Guests filled the Minneapolis College of Art and Design [MCAD] Friday night to honor the Jerome Foundation Fellowships granted to Emerging Artists. The Minnesota Fellows were: Susannah Bielak, Amanda Hankerson, Michael Hoyt, Melissa Loop, and Lauren Roche. Each received a $10,000 grant to further develop their artistic careers.
Senior Program Director Eleanor Savage, of the Jerome Foundation talked about the application process. “The Jerome Foundation funds the program for the honored fellows and the Minneapolis College of Art and Design administers it. We are a non-profit, philanthropic corporation whose mission is to support emerging artists in the creation of new work.”
Kerry Morgan of MCAD, explained the juror selection process. “This is a competitive grant and the Fellows who receive it have to impress three independent arts professionals who hold a deep knowledge of art making practices.”
Juror Miranda Lash, Curator of Modern and Contemporary Art at the New Orleans Museum of Art, one of the jurors, talked about the judging.”All three of us began by reviewing the art work digitally for the 245 artists who applied. Then, we narrowed it down to a small group of 12 artists. The two of us from out of town flew in and met with the in-state juror to discuss the artists and their work. We interviewed the 12 artists, completed studio visits, and evaluated their originals in person.”
Jill Ewald, Former Director of the Flaten Museum at St. Olaf College discussed the intensity of the experience. “The level of art was very high. We had also received an astonishing array of media from installations, performance art, along with more traditional oil and acrylic paintings, photography, and sculpture.” The third juror, Ms. Tse, artist and professor at the California Institute of Art was unavailable for comment.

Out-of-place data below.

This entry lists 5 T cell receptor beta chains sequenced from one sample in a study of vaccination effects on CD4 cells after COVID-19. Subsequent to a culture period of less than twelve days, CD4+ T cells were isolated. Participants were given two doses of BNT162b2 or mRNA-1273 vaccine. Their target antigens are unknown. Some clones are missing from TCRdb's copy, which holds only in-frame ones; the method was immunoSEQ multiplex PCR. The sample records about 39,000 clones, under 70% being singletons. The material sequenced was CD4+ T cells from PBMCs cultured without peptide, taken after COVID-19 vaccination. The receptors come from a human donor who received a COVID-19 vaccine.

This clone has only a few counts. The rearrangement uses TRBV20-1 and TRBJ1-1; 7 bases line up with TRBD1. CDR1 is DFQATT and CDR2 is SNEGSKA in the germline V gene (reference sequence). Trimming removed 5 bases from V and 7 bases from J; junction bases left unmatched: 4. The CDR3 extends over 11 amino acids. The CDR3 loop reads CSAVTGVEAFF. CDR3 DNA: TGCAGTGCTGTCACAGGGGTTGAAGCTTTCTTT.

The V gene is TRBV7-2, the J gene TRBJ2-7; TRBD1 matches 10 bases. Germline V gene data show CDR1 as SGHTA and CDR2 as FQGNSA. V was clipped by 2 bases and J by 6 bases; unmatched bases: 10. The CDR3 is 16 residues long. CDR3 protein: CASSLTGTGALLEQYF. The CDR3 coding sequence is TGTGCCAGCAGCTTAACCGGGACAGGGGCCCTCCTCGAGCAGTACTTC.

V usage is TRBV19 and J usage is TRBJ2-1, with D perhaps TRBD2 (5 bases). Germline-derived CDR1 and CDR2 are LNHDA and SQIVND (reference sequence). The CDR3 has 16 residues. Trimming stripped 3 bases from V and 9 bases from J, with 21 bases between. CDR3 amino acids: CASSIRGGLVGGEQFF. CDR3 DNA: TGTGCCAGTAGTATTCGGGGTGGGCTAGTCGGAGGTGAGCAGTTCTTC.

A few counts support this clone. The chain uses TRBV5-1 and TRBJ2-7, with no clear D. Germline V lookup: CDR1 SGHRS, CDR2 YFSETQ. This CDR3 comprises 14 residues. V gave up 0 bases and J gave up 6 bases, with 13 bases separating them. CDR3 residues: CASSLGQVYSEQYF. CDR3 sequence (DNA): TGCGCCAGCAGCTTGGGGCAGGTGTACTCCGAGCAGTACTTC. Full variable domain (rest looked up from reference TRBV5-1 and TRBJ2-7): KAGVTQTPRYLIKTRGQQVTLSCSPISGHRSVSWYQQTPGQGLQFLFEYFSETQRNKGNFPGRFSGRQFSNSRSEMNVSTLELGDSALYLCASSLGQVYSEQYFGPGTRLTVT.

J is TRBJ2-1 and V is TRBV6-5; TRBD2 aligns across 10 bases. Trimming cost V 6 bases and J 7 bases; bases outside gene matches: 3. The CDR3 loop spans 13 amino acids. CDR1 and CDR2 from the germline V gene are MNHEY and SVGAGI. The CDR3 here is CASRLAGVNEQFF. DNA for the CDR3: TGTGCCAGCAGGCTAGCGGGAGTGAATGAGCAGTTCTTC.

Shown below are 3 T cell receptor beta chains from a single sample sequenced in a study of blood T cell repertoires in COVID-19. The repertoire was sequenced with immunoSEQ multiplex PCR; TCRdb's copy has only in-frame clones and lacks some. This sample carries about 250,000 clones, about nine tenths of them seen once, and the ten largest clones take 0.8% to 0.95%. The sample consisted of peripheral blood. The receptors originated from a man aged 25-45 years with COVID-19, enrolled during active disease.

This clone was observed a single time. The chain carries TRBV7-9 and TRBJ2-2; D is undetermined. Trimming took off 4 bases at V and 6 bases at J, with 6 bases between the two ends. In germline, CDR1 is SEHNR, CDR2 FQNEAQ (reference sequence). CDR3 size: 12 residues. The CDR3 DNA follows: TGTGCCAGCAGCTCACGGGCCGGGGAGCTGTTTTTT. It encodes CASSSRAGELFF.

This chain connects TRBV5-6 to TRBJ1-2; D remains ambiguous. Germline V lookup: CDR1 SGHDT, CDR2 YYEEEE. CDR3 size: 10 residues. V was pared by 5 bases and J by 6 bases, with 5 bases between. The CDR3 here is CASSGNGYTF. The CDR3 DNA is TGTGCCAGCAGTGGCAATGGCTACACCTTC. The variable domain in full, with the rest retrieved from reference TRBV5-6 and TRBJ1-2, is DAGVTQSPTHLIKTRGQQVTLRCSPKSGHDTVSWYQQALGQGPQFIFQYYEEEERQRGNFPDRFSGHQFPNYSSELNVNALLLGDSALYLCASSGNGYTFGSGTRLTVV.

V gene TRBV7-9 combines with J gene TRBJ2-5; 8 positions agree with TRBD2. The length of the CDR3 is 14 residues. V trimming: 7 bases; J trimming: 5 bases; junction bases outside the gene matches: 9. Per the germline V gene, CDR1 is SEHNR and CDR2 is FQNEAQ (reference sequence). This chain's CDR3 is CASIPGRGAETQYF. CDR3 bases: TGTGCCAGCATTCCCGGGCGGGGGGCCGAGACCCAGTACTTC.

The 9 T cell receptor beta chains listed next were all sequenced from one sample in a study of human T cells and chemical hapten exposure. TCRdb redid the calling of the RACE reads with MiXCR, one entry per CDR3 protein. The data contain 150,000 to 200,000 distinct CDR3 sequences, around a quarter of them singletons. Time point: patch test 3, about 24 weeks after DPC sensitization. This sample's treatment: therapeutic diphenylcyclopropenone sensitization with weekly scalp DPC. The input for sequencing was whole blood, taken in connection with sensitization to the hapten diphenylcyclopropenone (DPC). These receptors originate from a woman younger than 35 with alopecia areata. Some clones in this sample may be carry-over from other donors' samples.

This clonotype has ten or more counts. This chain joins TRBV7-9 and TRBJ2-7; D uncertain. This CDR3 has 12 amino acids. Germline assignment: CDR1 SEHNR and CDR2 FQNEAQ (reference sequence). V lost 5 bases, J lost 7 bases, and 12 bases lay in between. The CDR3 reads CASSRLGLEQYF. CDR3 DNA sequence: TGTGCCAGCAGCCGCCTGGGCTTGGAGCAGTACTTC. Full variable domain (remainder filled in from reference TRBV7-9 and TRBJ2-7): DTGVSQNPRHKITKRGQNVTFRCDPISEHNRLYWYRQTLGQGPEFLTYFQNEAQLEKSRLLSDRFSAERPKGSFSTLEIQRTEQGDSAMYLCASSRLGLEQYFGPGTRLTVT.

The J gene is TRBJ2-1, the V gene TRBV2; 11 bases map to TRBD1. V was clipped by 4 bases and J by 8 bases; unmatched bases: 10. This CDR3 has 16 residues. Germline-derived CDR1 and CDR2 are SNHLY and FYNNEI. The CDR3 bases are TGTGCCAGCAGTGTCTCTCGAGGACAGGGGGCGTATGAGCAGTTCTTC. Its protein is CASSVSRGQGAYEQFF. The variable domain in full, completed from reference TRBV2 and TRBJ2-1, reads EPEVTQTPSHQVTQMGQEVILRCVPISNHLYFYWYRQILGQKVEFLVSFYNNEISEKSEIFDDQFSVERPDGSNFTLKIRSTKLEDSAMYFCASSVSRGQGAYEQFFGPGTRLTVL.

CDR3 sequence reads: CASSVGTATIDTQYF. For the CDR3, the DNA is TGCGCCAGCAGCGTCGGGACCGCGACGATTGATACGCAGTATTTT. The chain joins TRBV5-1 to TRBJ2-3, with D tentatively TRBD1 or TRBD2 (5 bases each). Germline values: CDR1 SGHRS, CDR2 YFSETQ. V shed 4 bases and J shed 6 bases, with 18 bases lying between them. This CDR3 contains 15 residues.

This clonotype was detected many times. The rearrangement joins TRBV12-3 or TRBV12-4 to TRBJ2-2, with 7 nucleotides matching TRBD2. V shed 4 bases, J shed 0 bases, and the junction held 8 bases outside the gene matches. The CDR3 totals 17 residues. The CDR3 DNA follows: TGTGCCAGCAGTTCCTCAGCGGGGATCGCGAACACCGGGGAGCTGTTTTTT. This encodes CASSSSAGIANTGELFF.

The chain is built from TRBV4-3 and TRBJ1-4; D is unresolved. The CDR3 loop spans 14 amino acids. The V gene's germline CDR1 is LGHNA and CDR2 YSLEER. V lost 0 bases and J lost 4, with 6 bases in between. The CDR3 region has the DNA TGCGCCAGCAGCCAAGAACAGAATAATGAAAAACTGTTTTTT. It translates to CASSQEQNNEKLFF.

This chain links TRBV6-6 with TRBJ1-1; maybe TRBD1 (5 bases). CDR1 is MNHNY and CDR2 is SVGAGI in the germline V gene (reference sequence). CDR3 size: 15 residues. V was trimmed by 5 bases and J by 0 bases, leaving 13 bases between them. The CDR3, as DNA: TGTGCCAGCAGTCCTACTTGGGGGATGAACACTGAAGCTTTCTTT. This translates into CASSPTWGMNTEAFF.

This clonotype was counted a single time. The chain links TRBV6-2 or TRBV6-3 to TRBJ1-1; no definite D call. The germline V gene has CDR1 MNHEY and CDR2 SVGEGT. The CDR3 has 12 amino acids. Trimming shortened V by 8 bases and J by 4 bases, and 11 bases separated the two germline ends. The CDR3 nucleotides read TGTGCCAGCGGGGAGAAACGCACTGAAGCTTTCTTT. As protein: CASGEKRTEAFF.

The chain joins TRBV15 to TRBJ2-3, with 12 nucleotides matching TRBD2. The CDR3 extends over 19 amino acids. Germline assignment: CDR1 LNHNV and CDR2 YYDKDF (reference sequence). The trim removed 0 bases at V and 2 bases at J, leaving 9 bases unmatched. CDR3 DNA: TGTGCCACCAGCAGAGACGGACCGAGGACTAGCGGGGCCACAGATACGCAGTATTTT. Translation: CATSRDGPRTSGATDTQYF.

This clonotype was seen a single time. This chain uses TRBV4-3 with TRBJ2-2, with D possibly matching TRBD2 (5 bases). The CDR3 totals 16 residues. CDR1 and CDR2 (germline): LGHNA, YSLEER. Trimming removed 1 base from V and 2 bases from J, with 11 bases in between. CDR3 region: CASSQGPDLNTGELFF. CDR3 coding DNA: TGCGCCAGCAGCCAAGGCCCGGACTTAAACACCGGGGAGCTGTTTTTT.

The artists stood by their displays and talked about their art work. Hoyt discussed the portraits of people he sketched in the parks. One was titled Clyde. The face revealed tattoos; Godz Gift on one check, Loyalty on both. “Art in the city,” Mike said, and pointed to his desk on a bike he rode through Minneapolis to catch life on the playground, life in the park, reporting, “I want people to believe that art is truly for everyone—and make it present in their/our everyday worlds. When I was finished sketching Clyde, I took a print copy and gave him a copy to keep.”
Amanda Hankerson photographed people who shared the Hankerson name. She spoke crisply to one guest, “There are but a few thousand Hankersons in the United States. I found Hankersons I had never met on Facebook and asked them if I could take their picture. During this process, I discovered slavery was part of the Hankerson history.”
All of Lauren Roche’s paintings were eerie abstractions of mood and moment. Red, black, yellow orange acrylic paintings of people built tension and pierced the inner core. Ms. Roche reported, “I consider it my therapy. I go to the zone and work through my emotions.”
Melissa Loop’s paintings of acrylic and spray paint carried guests to homes that revealed the lifestyle of many Polynesians; shanties resting by the ocean, palm trees swaying in the breeze. Ms. Lash, the juror from New Orleans, emphasized how impressed she was with Loop’s landscapes.
There was a flurry of questions, especially from young children, about Susannah Bielak’s videos of an isolated cowboy with his lasso and a woman directing people like chords on a guitar. “I use the power of the wind as a metaphor to speak to power and the limits of control. In the process, I’m collaborating with dancers, poets, and engineers, and using handmade props in the context of real and constructed environments.”
The opening was over. All the artists had chosen unusual techniques; the traveling desk in the park, bleach and oils, interactive installations, portraits; art that told unique stories. It was dark, rain swept the sidewalk as we stepped outside; leaving the lighted world of these young artists’ work. They had something important to show us about Minnesota and the larger world we share.
Disclosure: Twin Cities Daily Planet arts editor Jay Gabler was visiting critic for the 2012-13 Jerome Fellowship.